Hyundai Invests In Solid-State Battery Company Ionic Materials

JUL 10 2018 BY MARK KANE 15

Hyundai CRADLE, the corporate venturing and open innovation business arm of Hyundai Motor Company, is investing in the solid-state battery start-up Ionic Materials

The press release doesn’t contain details or amount invested, but Hyundai is calling the move a strategic investment.

The South Korean manufacturer is not the only one who is looking for promising solid polymer electrolyte technology, as recently Ionic Materials raised $65 million and attracted investment from Alliance Ventures (venture arm of Renault-Nissan-Mitsubishi Alliance).

“Ionic Materials is a materials technology company developing advanced materials for high-energy-density batteries that are safer and less expensive than current ones. Using a patented solid polymer material, Ionic Materials enables solid-state batteries that are inherently safe, affordable, high in energy density and operational at room temperature. The special properties of Ionic Materials’ polymer electrolyte also support lithium-ion cells with little to no cobalt in their cathodes.

Expected Benefits of Solid-State Batteries:

  • Inherent Safety: Eliminates safety issues with liquid electrolytes
  • Higher Performance: Enables higher energy anodes and cathodes
  • Lower Cost: Reduces battery cost through less expensive chemistries and manufacturing”

“Further advancements made possible by Ionic Materials’ polymer will support additional high-energy and eco-friendly battery chemistries, including lithium metal, lithium sulfur and inexpensive and low-cost rechargeable alkaline batteries.”

Hyundai CRADLE Partners with Ionic Materials to Advance Battery Technology Development

John Suh, vice president of Hyundai CRADLE said:

“Ionic Materials’ breakthrough technology could significantly improve battery technology today. We are always looking for ways to ensure our cars provide the highest level of clean and efficient solutions. Our investment in Ionic Materials will keep us at the forefront of battery development, allowing us to build better eco-friendly vehicles.”

Mike Zimmerman, founder and CEO of Ionic Materials said:

“The investment by Hyundai represents another key company milestone and demonstrates our rapid momentum as we develop polymer-based materials for solid-state batteries. With the ongoing help of our investment partners, we have expanded our facilities and are adding to our team to meet the ever-growing demand for this technology.”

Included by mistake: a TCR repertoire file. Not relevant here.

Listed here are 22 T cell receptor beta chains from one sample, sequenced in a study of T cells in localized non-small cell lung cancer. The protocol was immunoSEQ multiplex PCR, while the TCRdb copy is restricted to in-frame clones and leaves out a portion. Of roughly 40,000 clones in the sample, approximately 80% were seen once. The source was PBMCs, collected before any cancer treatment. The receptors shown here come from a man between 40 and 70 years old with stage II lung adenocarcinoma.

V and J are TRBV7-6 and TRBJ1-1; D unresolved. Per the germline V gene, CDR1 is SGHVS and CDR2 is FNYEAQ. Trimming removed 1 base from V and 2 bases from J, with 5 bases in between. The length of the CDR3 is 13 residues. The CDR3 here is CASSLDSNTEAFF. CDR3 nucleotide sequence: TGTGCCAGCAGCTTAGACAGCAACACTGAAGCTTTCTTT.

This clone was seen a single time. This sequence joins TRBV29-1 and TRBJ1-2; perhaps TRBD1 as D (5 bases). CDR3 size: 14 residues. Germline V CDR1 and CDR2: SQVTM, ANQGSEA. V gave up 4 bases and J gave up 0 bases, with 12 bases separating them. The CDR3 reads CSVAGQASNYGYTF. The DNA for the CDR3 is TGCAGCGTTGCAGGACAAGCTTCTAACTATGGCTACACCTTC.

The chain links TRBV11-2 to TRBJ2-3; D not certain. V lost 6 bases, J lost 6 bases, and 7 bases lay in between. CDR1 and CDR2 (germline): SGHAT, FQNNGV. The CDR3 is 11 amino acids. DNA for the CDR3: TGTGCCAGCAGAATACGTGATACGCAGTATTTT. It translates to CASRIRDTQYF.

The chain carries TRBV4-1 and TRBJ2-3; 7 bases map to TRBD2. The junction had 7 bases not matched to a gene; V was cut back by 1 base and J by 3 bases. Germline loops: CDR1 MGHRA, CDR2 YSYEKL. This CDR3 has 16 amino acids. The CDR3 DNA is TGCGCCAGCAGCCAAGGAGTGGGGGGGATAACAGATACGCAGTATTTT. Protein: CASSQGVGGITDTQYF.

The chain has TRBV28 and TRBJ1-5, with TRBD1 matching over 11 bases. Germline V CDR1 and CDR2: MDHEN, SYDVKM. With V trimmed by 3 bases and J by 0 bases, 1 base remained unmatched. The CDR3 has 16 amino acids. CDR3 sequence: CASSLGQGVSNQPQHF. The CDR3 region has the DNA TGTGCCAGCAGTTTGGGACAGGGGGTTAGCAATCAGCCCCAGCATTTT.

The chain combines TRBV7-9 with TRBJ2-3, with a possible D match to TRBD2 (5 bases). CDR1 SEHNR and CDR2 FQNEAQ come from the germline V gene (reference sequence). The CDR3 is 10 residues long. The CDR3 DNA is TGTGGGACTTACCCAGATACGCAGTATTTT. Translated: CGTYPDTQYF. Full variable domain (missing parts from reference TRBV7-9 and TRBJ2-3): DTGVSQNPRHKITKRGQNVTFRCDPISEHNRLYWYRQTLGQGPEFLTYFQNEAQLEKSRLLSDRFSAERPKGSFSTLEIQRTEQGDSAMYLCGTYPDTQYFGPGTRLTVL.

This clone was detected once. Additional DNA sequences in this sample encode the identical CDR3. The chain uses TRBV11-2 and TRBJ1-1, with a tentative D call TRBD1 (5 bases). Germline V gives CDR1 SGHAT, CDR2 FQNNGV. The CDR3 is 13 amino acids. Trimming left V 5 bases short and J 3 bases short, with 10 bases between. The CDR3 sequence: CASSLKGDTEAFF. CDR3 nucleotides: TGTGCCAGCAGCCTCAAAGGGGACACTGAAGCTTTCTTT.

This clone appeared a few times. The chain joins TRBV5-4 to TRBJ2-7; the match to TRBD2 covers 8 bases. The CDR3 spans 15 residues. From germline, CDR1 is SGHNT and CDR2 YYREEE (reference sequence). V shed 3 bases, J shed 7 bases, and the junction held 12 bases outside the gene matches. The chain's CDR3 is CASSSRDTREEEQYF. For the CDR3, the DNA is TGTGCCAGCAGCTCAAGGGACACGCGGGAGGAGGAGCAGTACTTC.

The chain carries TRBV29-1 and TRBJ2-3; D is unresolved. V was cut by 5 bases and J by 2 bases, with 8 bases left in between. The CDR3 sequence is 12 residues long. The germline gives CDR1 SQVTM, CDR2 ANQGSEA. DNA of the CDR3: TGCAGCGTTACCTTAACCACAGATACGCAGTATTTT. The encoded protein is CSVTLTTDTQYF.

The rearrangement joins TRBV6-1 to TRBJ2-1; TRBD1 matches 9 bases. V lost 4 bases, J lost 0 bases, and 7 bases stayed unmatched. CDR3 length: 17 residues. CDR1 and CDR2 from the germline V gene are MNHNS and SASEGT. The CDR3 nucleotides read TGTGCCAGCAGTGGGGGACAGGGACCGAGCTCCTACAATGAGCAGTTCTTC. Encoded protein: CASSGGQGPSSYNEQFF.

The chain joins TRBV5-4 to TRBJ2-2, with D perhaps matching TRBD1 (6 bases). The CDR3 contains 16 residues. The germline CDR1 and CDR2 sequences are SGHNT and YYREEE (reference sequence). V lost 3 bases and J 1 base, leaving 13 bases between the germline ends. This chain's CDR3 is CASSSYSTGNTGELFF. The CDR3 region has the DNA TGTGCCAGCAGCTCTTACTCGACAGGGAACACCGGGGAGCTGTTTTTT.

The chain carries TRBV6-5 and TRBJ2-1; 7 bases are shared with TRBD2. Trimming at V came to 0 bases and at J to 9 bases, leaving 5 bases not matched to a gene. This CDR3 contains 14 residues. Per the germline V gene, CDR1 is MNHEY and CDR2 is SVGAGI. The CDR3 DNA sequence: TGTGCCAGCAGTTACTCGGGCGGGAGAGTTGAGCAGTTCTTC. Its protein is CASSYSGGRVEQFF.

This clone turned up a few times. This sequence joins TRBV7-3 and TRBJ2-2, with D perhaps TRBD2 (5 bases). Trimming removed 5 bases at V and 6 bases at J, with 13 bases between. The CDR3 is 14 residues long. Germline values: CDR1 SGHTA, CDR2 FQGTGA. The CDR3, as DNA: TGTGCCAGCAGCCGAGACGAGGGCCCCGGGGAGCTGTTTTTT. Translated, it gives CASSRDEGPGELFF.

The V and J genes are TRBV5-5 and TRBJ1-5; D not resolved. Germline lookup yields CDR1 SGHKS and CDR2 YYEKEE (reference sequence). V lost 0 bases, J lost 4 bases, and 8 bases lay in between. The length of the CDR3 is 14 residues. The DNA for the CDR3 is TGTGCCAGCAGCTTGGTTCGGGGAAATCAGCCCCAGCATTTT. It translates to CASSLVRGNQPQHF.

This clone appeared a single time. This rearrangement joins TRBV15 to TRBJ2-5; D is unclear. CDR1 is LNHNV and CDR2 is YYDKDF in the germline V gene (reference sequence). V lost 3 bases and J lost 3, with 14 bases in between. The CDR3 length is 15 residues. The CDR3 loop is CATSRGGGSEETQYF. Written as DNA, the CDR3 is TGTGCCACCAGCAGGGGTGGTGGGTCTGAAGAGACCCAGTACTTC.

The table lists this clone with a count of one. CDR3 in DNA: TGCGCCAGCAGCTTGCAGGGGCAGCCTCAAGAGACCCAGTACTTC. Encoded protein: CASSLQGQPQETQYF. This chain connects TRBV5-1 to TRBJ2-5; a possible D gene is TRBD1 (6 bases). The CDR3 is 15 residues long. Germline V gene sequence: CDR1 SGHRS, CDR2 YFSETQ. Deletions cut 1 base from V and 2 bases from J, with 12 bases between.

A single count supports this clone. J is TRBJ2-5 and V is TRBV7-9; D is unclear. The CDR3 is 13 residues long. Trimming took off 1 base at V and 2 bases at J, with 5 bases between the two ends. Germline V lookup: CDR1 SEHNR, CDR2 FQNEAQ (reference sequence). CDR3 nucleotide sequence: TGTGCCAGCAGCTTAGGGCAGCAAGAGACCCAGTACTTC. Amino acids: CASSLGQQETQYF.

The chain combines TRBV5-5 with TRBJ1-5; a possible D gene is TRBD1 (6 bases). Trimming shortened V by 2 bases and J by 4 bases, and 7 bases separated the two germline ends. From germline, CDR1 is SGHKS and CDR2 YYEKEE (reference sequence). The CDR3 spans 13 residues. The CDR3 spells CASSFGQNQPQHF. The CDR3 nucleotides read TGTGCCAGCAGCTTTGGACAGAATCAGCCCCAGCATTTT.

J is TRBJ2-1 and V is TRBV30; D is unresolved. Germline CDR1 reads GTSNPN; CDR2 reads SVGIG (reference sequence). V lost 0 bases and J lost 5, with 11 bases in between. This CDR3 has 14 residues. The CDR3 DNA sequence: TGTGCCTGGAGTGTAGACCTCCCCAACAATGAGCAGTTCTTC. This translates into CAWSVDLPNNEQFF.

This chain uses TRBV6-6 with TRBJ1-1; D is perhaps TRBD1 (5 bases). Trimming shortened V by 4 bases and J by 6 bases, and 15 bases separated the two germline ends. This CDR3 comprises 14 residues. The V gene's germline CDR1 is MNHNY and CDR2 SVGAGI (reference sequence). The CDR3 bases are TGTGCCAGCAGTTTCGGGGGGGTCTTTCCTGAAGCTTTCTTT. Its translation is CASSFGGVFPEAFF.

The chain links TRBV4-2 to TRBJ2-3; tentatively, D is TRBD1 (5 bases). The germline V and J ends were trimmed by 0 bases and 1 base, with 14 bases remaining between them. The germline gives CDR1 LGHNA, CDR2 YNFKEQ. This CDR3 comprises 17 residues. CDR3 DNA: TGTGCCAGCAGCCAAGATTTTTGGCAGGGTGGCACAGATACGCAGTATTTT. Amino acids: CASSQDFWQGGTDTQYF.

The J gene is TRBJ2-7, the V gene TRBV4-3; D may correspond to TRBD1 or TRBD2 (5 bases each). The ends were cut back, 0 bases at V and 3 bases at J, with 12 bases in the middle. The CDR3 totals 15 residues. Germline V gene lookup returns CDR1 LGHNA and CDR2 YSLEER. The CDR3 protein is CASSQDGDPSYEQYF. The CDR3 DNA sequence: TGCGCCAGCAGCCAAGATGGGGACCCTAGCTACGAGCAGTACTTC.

Categories: Battery Tech, Hyundai

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15 Comments on "Hyundai Invests In Solid-State Battery Company Ionic Materials"

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Nozuka

It’s crazy how many solid state battery companies there are… and it’s still taking forever

earl colby pottinger

Making a solid state battery is one thing, making a design that can be mass produced is something else.

lamata

Making one that actually works and that can be mass produced is another thing ..

Mart Shearer

Like fusion — huge amounts of money invested does not guarantee success.

G2

Hope JB is keeping up with this side of the business.

antrik

Probably. They claim they keep tabs on literally hundreds of battery technology companies…

Gbur

All-solid-state, in short ASS.
Sorry, the videos posted on the website are defying laws of physics. Cutting through a charged cell has to create a short and show at least a little spark or something. I could take any fully discharged (or fresh, never charged, out of production) cell and do the same. For extra fun install a small, real li-ion cell inside to provide the power for an iPad. BTW, how convincing – two wires going into the tablet, no guarding electronics signal. Seems legit.

Your Dad

And you think that Hyundai didn’t notice this, but you did?

Pushmi-Pullyu

For some strange reason, I seriously doubt your expertise on batteries exceeds that of those working at or with Ionic Materials.

(⌐■_■) Trollnonymous

A lot of talk about the batteries. I believe it when I see a car using them to go 200+ miles AER with the specs they claim.

Terawatt

Now that I’ve signed to buy the KONA, I’m not sure I want solid state to arrive anytime soon. It’ll play havoc with second-hand value…

But it matters so little what I want.

It seems the manufacturers see solid state batteries as a real possibility – at least enough so that they don’t want to risk being completely outside of it.

2025 maybe..?

antrik

EV technology is progressing fast — no matter whether it’s solid state or other improvements, batteries in 2025 will make today’s look old…

lamata

I think Tesla Has something Already ..And is keeping a lid on it…

G2

This company was part of a NOVA documentary last year (Search for the Super Battery- now on Netflix) and they show a lot of abuse to their battery and it continues to function without thermal runaway.
The primary guy was looking to conduct more research into scaling up. Glad he has funding now.

Pushmi-Pullyu

Ionic Materials is the one solid state battery startup which has been willing to allow a filmed documentary of a lab demo of their battery, for the PBS documentary series “Nova”.

That has me rather excited about their chances, perhaps more than they deserve considering how many companies and university research teams are competing to commercialize this tech. But it’s great to see Ionic get a source of (apparently) solid funding from a major auto maker!

https://www.youtube.com/watch?v=m9-cNNYb1Ik